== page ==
“One forges one’s style on the terrible anvil of daily deadlines….The artist is nothing without the gift, but the gift is nothing without work.”  Émile Zola

This quote from today’s Writer’s Almanac struck a chord as I dash toward the end of this revision. I felt guilty taking time out for a walk and for some gardening. Terrible anvil indeed. But it’s also exhilarating.

5 Comments on “

  1. I can’ imagine how difficult it must be to be creative in a non-creative world. I do appreciate the hard work you put into your books. I hope it helps to know your readers appreciate what you give to us.

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  2. I understand completely. My first historical fiction has just been published on Kindle and the first draft of the sequel is about 2/3 finished; all this while I try to balance a full time job. Writing wins out. I retire in twelve weeks time!

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  3. I recently finished “The King’s Mistress”, the first non-mystery novel I read in many years. Having also just been through the first five Owen Archer books for the second time [or is it the third?], I kept waiting for John Thoresby to appear in the story of Alice. Did you leave him out because he may never have interacted with Alice? Or because it could have changed the reader’s [or readers’] view of Alice if they were familiar with the Owen Archer stories?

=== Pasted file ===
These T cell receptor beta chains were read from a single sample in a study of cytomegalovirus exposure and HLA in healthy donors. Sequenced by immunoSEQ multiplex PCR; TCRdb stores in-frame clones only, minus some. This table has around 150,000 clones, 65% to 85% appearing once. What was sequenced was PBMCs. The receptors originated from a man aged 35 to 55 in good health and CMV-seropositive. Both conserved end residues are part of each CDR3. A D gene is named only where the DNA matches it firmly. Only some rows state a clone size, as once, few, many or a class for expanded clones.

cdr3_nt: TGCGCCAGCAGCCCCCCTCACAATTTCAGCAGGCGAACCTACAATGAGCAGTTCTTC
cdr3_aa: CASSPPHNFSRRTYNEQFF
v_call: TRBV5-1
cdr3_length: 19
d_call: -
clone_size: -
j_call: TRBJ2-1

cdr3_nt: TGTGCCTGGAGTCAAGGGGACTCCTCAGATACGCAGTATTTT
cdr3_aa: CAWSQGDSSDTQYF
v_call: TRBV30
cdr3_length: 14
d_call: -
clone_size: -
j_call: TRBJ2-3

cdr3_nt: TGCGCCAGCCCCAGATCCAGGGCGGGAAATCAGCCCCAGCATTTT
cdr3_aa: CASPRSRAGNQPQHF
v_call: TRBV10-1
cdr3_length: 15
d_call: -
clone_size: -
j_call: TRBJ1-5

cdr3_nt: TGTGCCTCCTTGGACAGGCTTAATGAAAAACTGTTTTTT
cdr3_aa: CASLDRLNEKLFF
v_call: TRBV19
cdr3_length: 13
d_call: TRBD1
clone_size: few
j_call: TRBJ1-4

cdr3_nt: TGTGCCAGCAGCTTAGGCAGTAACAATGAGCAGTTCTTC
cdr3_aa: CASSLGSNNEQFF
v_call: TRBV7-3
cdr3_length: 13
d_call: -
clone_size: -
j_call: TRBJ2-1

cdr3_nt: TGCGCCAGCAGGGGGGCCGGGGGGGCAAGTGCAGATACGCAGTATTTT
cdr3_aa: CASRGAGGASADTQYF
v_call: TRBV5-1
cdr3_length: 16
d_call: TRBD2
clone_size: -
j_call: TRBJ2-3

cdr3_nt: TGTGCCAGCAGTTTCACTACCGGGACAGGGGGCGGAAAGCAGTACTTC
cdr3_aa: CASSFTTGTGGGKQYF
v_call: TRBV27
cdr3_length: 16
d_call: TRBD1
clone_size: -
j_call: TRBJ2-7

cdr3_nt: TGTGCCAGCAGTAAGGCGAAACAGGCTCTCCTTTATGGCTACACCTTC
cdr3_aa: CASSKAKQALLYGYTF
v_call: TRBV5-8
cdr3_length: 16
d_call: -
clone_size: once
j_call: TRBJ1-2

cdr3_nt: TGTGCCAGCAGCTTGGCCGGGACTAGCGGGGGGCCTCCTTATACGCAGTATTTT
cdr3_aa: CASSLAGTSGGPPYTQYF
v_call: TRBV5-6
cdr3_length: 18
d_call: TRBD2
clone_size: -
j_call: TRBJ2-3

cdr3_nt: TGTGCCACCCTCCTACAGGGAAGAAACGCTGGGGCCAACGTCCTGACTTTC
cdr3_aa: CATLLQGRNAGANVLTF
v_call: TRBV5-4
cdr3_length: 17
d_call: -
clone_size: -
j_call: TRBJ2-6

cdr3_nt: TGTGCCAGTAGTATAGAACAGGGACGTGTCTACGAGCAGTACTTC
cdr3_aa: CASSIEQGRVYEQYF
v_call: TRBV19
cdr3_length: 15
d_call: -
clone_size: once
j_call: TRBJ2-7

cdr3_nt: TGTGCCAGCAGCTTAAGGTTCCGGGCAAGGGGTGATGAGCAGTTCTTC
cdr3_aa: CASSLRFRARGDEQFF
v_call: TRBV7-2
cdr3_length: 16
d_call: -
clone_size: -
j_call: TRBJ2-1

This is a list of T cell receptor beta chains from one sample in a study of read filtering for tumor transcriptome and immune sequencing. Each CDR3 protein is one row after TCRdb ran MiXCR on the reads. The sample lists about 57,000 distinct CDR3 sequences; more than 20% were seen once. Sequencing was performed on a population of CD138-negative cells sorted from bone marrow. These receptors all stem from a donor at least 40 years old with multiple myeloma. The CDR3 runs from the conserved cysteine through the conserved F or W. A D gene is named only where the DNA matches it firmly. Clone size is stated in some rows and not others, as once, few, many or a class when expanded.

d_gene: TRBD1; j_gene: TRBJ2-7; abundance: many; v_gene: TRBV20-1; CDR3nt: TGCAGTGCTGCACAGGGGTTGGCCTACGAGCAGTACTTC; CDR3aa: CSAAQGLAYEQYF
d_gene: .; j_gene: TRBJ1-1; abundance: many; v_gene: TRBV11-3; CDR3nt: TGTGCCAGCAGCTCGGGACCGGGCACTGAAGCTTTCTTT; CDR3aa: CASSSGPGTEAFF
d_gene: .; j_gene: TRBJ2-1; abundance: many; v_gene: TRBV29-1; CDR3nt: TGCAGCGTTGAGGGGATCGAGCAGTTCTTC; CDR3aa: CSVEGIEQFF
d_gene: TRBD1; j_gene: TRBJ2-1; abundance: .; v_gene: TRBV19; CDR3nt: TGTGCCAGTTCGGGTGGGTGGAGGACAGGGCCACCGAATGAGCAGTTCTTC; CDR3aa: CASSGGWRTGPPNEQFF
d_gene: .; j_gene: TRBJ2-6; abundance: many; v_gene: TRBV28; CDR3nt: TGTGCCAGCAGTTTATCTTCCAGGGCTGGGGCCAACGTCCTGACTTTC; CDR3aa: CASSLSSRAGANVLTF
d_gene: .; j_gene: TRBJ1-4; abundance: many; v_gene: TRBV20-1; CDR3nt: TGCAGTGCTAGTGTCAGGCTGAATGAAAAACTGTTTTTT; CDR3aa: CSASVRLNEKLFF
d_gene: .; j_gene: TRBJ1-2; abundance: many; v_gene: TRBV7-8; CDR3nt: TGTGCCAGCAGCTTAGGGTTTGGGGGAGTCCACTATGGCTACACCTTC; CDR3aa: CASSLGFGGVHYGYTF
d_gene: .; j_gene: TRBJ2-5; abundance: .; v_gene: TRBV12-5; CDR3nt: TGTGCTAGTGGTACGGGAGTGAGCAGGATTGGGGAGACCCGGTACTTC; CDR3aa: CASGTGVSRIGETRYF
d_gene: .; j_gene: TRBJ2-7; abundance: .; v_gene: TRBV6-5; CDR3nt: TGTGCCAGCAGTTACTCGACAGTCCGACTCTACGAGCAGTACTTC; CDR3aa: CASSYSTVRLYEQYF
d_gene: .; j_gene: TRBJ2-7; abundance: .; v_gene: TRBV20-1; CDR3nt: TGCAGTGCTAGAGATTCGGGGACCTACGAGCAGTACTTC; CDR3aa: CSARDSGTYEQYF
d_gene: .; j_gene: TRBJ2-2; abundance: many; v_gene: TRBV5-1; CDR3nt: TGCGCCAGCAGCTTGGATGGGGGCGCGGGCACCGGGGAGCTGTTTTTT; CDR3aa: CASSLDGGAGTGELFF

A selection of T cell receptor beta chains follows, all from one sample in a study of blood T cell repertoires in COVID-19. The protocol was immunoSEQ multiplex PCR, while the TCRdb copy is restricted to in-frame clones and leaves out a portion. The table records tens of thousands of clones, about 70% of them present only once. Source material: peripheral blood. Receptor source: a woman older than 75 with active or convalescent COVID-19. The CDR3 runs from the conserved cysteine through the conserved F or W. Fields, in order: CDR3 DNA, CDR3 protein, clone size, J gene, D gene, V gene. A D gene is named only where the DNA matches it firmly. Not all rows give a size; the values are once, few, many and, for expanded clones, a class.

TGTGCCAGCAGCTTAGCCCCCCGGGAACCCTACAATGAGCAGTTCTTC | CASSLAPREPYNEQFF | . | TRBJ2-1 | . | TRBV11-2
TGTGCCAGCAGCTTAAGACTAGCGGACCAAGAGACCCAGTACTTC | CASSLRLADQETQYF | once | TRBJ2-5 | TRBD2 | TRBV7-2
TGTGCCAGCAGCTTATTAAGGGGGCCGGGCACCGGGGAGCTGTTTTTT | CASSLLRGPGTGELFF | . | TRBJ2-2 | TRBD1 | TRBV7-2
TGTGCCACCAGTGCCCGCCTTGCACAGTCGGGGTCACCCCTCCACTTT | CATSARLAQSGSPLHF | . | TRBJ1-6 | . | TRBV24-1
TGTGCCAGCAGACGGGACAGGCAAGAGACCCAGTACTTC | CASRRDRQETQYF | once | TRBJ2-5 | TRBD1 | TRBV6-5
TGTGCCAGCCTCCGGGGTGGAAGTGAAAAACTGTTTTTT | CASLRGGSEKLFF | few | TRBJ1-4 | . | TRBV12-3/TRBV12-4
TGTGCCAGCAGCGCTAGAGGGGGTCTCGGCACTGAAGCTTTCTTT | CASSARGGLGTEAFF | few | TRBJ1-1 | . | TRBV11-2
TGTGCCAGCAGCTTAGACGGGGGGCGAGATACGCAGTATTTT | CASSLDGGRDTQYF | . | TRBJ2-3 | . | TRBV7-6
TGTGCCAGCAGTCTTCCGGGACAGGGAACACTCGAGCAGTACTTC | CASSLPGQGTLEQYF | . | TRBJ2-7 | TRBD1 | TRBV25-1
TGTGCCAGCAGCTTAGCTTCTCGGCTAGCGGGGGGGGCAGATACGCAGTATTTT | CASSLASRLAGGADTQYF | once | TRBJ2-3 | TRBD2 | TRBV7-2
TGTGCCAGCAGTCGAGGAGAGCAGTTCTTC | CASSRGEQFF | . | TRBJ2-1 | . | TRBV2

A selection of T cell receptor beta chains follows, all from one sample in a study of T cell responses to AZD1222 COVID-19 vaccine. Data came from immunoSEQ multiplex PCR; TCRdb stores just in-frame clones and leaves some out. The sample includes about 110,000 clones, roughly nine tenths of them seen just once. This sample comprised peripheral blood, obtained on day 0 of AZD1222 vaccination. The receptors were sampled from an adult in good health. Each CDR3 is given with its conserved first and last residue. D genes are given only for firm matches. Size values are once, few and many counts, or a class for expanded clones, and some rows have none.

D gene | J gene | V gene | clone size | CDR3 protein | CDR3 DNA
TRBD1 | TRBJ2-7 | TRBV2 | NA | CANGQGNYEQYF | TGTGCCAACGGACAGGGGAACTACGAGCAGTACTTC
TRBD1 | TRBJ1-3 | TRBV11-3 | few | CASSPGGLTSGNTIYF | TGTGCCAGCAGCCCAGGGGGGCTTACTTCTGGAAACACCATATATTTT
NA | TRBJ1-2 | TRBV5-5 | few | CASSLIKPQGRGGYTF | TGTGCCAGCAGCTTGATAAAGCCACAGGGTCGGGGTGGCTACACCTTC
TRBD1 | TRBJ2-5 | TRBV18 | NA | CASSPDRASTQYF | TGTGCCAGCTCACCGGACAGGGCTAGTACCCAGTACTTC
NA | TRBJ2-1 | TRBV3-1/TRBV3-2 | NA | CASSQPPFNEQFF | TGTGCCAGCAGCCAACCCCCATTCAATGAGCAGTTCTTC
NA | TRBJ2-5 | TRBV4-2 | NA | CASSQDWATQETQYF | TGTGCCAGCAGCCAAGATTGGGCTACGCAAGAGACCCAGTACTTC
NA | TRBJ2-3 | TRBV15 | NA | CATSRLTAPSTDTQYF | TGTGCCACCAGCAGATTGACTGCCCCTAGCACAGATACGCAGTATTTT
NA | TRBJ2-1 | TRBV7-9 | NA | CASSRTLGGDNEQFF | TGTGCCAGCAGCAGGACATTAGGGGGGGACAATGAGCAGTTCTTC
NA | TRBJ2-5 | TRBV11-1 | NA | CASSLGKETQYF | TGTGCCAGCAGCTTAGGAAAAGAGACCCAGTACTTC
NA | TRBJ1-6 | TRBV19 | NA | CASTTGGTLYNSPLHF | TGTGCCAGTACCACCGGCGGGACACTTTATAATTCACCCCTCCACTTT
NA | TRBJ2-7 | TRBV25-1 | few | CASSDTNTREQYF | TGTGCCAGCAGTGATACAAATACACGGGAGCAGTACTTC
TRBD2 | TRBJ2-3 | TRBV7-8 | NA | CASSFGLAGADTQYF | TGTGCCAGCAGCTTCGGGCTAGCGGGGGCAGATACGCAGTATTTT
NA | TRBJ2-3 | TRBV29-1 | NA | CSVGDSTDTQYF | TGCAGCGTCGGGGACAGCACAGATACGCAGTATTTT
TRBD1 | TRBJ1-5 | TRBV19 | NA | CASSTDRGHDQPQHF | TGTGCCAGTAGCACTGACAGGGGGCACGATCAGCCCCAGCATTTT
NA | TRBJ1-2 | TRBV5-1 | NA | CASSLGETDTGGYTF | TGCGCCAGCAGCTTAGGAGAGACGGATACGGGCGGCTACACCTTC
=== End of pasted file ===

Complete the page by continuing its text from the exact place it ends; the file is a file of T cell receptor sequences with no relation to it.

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    • As I recall it was my British publisher who suggested that including Thoresby in The King’s Mistress would bring up too much negative baggage about Alice, and I agreed. Nor do we know whether their paths actually crossed, though I imagine they did.
      Emma

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